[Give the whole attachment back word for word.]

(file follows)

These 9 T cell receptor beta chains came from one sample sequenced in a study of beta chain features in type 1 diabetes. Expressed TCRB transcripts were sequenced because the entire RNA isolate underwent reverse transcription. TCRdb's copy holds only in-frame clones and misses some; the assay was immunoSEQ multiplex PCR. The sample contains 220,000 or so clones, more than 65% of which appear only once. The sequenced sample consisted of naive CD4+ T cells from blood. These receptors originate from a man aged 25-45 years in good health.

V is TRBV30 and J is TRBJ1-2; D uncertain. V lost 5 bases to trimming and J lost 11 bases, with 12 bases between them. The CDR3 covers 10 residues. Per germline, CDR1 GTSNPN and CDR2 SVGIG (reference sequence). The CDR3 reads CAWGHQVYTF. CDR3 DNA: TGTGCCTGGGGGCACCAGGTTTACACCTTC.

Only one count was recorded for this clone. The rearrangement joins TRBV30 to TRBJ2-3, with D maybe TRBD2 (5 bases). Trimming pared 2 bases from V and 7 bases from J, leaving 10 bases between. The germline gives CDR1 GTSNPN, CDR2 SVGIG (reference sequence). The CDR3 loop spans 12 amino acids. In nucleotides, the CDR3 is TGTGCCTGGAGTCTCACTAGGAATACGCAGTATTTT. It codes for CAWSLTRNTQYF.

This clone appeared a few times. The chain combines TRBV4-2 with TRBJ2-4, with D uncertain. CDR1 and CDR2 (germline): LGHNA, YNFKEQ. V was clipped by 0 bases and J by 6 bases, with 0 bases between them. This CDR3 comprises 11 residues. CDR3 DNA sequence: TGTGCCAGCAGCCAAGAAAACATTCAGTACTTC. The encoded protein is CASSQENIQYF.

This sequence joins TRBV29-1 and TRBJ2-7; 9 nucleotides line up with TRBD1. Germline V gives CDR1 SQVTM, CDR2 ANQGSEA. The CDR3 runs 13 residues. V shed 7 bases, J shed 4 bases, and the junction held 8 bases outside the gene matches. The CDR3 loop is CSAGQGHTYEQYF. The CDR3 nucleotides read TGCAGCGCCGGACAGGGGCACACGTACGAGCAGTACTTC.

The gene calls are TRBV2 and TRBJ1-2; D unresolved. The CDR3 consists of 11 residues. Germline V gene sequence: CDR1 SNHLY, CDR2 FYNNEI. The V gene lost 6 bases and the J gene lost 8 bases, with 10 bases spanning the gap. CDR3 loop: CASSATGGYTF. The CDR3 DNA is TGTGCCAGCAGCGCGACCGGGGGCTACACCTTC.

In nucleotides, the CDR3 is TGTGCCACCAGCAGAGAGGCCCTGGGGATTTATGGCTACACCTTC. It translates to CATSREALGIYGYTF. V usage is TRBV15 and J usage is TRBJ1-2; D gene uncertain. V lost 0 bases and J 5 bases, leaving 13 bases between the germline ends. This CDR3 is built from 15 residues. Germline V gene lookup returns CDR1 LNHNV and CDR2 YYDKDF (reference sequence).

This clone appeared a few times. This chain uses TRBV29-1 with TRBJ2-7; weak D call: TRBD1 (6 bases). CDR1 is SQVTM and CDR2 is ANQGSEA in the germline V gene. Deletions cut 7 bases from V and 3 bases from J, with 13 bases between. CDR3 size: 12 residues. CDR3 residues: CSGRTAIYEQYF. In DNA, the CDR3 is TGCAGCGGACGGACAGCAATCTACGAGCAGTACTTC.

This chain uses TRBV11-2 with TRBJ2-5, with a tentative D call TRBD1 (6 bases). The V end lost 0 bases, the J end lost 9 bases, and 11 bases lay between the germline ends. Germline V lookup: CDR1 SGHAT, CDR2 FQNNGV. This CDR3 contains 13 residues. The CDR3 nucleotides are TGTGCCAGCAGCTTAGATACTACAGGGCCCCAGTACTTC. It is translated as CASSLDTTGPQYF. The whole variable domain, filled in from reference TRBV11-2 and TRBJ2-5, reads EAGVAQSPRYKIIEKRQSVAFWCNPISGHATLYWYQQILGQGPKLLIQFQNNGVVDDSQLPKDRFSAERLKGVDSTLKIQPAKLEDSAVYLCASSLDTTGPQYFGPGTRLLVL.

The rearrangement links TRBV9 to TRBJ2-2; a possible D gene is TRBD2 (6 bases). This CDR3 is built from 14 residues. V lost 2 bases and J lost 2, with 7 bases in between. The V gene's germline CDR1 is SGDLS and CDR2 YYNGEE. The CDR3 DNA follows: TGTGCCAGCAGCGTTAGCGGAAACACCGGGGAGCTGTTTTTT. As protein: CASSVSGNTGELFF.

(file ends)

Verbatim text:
These 9 T cell receptor beta chains came from one sample sequenced in a study of beta chain features in type 1 diabetes. Expressed TCRB transcripts were sequenced because the entire RNA isolate underwent reverse transcription. TCRdb's copy holds only in-frame clones and misses some; the assay was immunoSEQ multiplex PCR. The sample contains 220,000 or so clones, more than 65% of which appear only once. The sequenced sample consisted of naive CD4+ T cells from blood. These receptors originate from a man aged 25-45 years in good health.

V is TRBV30 and J is TRBJ1-2; D uncertain. V lost 5 bases to trimming and J lost 11 bases, with 12 bases between them. The CDR3 covers 10 residues. Per germline, CDR1 GTSNPN and CDR2 SVGIG (reference sequence). The CDR3 reads CAWGHQVYTF. CDR3 DNA: TGTGCCTGGGGGCACCAGGTTTACACCTTC.

Only one count was recorded for this clone. The rearrangement joins TRBV30 to TRBJ2-3, with D maybe TRBD2 (5 bases). Trimming pared 2 bases from V and 7 bases from J, leaving 10 bases between. The germline gives CDR1 GTSNPN, CDR2 SVGIG (reference sequence). The CDR3 loop spans 12 amino acids. In nucleotides, the CDR3 is TGTGCCTGGAGTCTCACTAGGAATACGCAGTATTTT. It codes for CAWSLTRNTQYF.

This clone appeared a few times. The chain combines TRBV4-2 with TRBJ2-4, with D uncertain. CDR1 and CDR2 (germline): LGHNA, YNFKEQ. V was clipped by 0 bases and J by 6 bases, with 0 bases between them. This CDR3 comprises 11 residues. CDR3 DNA sequence: TGTGCCAGCAGCCAAGAAAACATTCAGTACTTC. The encoded protein is CASSQENIQYF.

This sequence joins TRBV29-1 and TRBJ2-7; 9 nucleotides line up with TRBD1. Germline V gives CDR1 SQVTM, CDR2 ANQGSEA. The CDR3 runs 13 residues. V shed 7 bases, J shed 4 bases, and the junction held 8 bases outside the gene matches. The CDR3 loop is CSAGQGHTYEQYF. The CDR3 nucleotides read TGCAGCGCCGGACAGGGGCACACGTACGAGCAGTACTTC.

The gene calls are TRBV2 and TRBJ1-2; D unresolved. The CDR3 consists of 11 residues. Germline V gene sequence: CDR1 SNHLY, CDR2 FYNNEI. The V gene lost 6 bases and the J gene lost 8 bases, with 10 bases spanning the gap. CDR3 loop: CASSATGGYTF. The CDR3 DNA is TGTGCCAGCAGCGCGACCGGGGGCTACACCTTC.

In nucleotides, the CDR3 is TGTGCCACCAGCAGAGAGGCCCTGGGGATTTATGGCTACACCTTC. It translates to CATSREALGIYGYTF. V usage is TRBV15 and J usage is TRBJ1-2; D gene uncertain. V lost 0 bases and J 5 bases, leaving 13 bases between the germline ends. This CDR3 is built from 15 residues. Germline V gene lookup returns CDR1 LNHNV and CDR2 YYDKDF (reference sequence).

This clone appeared a few times. This chain uses TRBV29-1 with TRBJ2-7; weak D call: TRBD1 (6 bases). CDR1 is SQVTM and CDR2 is ANQGSEA in the germline V gene. Deletions cut 7 bases from V and 3 bases from J, with 13 bases between. CDR3 size: 12 residues. CDR3 residues: CSGRTAIYEQYF. In DNA, the CDR3 is TGCAGCGGACGGACAGCAATCTACGAGCAGTACTTC.

This chain uses TRBV11-2 with TRBJ2-5, with a tentative D call TRBD1 (6 bases). The V end lost 0 bases, the J end lost 9 bases, and 11 bases lay between the germline ends. Germline V lookup: CDR1 SGHAT, CDR2 FQNNGV. This CDR3 contains 13 residues. The CDR3 nucleotides are TGTGCCAGCAGCTTAGATACTACAGGGCCCCAGTACTTC. It is translated as CASSLDTTGPQYF. The whole variable domain, filled in from reference TRBV11-2 and TRBJ2-5, reads EAGVAQSPRYKIIEKRQSVAFWCNPISGHATLYWYQQILGQGPKLLIQFQNNGVVDDSQLPKDRFSAERLKGVDSTLKIQPAKLEDSAVYLCASSLDTTGPQYFGPGTRLLVL.

The rearrangement links TRBV9 to TRBJ2-2; a possible D gene is TRBD2 (6 bases). This CDR3 is built from 14 residues. V lost 2 bases and J lost 2, with 7 bases in between. The V gene's germline CDR1 is SGDLS and CDR2 YYNGEE. The CDR3 DNA follows: TGTGCCAGCAGCGTTAGCGGAAACACCGGGGAGCTGTTTTTT. As protein: CASSVSGNTGELFF.